Coolest Rail Cars Carry Wine

Napa wines make tracks to East in cryogenic conversions

by Jane Firstenfeld
railroad cornerstone Systems
A California Northern Railroad engine pulls a white railcar from Cornerstone Systems, which recently leased 50 hyper-insulated freight cars dedicated specifically to the Napa Valley wine industry.
Memphis, Tenn.—With shippers opting from all-truck to intermodal truck/rail transportation “at the fastest pace in years,” Memphis-based Cornerstone Systems recently leased 50 hyper-insulated freight cars dedicated specifically to the Napa Valley wine industry. The company already is moving about 2,000 carloads of wine per year to important eastern markets including Boston, Connecticut, New York and Florida, according to Burke Anderson, Cornerstone’s vice president of railcar services.

Cornerstone’s August newsletter reported results of a survey by the Wolfe Trahan research group: During the second quarter of 2011, it stated, “The shift from roads to rail occurred more than at any point in the last eight years. Shippers expect to shift more domestic cargo to intermodal in the months ahead.”

The survey credited improved rail service for part of the shift, but conceded there is also “a strong correlation between modal shifts and oil prices.”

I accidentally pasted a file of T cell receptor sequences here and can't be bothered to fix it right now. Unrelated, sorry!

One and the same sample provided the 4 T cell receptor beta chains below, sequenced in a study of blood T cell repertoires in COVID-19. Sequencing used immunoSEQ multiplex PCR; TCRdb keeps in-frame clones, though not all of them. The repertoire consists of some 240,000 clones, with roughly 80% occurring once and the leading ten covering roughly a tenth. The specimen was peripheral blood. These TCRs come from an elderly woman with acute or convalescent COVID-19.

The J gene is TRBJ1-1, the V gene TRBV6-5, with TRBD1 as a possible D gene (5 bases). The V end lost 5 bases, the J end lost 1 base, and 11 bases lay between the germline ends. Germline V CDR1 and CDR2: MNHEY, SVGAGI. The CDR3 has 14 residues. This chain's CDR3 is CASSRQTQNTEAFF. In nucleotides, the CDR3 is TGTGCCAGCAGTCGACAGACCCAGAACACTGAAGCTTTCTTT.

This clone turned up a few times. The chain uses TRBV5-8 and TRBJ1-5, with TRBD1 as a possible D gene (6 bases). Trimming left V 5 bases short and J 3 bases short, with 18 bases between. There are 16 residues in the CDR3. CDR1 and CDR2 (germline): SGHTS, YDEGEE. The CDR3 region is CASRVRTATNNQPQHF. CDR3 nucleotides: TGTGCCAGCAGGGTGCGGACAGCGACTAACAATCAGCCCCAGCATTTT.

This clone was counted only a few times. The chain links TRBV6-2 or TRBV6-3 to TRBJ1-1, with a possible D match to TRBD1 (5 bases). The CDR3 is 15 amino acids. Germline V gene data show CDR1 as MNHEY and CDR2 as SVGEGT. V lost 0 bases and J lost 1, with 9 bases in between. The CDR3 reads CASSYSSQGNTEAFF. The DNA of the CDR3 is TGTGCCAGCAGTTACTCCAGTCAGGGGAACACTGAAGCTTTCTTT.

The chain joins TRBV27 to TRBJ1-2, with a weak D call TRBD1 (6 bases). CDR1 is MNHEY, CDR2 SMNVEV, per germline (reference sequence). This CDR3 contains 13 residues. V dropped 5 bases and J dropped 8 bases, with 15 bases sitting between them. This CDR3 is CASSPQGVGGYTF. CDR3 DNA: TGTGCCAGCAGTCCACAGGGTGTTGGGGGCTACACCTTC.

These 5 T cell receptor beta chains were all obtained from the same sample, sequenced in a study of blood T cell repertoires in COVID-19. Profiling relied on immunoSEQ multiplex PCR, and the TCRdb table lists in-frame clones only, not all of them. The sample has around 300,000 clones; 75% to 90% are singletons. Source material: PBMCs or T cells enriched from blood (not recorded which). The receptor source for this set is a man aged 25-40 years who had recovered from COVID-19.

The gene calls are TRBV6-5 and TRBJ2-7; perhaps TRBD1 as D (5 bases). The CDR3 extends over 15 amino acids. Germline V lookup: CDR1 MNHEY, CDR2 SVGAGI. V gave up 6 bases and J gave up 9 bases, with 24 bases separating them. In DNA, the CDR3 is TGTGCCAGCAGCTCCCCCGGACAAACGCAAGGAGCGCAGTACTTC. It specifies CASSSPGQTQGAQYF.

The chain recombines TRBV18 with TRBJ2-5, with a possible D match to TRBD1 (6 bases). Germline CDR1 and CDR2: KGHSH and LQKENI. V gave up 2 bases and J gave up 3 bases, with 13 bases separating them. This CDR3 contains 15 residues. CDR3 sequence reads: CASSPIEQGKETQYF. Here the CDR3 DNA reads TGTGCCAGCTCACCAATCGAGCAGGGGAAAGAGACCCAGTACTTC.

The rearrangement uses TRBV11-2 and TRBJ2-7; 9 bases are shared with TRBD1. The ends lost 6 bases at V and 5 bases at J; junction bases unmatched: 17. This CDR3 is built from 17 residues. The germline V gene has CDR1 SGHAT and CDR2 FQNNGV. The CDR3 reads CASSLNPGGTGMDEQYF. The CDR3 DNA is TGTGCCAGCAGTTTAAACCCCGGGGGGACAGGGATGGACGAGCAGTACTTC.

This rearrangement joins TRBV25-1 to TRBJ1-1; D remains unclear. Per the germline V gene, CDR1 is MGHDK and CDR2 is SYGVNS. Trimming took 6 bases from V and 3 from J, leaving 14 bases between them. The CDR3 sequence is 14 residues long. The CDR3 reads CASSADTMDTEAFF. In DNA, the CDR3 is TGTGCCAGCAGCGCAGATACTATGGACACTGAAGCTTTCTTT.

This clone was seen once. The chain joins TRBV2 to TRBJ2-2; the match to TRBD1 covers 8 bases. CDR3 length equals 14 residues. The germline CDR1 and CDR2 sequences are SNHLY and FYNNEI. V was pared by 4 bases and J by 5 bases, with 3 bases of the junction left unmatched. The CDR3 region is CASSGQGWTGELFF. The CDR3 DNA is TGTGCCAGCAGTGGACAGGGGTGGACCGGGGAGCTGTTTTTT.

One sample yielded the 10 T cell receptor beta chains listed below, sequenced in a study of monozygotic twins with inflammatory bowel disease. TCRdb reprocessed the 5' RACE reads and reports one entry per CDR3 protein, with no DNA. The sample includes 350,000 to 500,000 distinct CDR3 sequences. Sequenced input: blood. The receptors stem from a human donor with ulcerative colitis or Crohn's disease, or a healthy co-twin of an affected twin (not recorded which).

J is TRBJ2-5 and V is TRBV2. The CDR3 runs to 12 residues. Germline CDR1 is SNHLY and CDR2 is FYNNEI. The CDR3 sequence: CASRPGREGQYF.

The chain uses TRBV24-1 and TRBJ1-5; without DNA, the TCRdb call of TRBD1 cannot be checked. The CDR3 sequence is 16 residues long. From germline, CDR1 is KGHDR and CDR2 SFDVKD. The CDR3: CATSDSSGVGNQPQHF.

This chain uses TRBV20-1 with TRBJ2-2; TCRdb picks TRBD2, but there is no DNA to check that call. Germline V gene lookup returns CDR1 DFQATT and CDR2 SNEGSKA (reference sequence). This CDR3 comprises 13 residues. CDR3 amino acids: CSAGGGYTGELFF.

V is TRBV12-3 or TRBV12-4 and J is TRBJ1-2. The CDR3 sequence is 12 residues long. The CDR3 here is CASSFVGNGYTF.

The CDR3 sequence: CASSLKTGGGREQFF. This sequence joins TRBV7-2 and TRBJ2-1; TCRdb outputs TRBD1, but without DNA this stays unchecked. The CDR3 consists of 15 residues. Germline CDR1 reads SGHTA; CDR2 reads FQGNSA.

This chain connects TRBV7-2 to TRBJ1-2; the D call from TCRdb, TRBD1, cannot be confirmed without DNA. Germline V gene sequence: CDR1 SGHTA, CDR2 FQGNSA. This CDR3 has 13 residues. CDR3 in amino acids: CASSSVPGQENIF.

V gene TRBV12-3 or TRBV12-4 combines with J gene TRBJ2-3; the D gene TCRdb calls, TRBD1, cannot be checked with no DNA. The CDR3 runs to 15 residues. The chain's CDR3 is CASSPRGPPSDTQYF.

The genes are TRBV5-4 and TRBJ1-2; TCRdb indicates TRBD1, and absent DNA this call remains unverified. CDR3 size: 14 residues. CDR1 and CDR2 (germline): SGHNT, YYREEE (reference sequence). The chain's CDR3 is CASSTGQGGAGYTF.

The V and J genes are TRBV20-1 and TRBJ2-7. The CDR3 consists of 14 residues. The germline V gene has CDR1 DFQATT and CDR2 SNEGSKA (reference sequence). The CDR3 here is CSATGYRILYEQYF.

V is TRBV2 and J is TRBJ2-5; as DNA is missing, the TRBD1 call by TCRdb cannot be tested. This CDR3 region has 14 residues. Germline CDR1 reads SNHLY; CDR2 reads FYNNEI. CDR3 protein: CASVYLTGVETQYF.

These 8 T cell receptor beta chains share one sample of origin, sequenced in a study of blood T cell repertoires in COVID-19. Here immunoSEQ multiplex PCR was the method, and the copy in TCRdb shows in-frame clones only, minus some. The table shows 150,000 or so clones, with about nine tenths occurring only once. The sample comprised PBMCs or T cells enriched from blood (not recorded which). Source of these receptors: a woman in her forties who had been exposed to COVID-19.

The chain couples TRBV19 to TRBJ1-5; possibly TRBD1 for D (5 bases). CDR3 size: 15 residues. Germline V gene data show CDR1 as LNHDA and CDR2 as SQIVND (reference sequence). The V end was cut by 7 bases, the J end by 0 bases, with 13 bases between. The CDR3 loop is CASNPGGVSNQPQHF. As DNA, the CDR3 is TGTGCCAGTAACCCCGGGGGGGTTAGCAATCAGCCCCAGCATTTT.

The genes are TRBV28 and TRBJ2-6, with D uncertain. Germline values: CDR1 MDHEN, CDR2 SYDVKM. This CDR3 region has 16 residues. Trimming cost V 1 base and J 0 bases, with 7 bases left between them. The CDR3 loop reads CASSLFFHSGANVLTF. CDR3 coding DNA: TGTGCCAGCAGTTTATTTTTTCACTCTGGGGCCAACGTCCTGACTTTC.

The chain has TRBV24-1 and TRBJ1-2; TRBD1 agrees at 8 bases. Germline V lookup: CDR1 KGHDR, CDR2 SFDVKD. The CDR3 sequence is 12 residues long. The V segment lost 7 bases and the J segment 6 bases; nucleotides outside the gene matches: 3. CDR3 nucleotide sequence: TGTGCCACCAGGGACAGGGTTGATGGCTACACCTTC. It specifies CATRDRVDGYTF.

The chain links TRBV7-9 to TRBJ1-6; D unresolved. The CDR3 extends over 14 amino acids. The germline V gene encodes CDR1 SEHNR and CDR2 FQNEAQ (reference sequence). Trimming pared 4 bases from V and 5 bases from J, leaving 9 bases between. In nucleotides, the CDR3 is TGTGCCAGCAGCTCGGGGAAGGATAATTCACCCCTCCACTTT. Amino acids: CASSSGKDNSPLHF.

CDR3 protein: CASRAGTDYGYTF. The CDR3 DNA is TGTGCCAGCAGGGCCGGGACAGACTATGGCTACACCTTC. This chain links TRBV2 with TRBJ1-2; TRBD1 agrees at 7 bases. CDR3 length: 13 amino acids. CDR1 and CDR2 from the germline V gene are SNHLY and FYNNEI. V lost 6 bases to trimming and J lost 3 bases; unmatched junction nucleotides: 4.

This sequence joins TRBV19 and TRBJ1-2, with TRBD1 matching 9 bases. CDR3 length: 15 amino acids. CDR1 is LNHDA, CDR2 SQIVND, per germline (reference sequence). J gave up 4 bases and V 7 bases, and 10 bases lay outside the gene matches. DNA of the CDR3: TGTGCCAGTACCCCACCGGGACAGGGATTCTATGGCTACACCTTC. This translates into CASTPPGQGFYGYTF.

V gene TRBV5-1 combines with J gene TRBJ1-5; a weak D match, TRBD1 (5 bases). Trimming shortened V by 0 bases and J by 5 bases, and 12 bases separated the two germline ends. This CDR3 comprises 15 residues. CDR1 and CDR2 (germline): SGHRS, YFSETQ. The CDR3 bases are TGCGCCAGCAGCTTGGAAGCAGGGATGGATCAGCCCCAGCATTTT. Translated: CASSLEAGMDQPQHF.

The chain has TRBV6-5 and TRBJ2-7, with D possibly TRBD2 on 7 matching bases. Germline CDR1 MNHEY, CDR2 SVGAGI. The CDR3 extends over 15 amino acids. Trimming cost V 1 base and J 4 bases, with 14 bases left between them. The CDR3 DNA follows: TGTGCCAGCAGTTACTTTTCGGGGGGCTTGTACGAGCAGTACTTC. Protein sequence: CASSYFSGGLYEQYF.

Anderson noted that newer locomotives are more fuel efficient, and that rail in general is more environmentally friendly than diesel trucks. A single freight car can carry as many as 5,000 cases of wine—3.5 truckloads per car. This reduces both fuel emissions and highway congestion and damage. Factoring in intermodal (vs. all-train) transportation, Cornerstone’s dedicated wine cars are online to ship some 10 million-plus cases per year, Anderson said.

The big chill
Cornerstone has been shipping Napa wines in insulated cars for about 14 years, but, Anderson told Wines & Vines, the new fleet’s much heavier insulation provides an enhanced temperature profile. The leased cars previously were used for cryogenic transportation of materials requiring ultra-low-temperature handling.

Most commonly, wines are shipped in case pallets—but, Anderson said, Cornerstone will ship as little as one case. One shipment involved 4,600 cases from a single client. Although Cornerstone has concentrated on the Napa Valley, it can accommodate truck or rail shipments from Sonoma, Mendocino and elsewhere in Northern California at the American Canyon terminal.

Outgoing shipments are moving at a fast pace, but at the moment, “Currently we are bringing them back empty,” in order to meet Cornerstones’ goal of 10 turnarounds per year, said Rick Rodell, CEO/chairman. “As time goes on, we will find compatible business that we can load back.”

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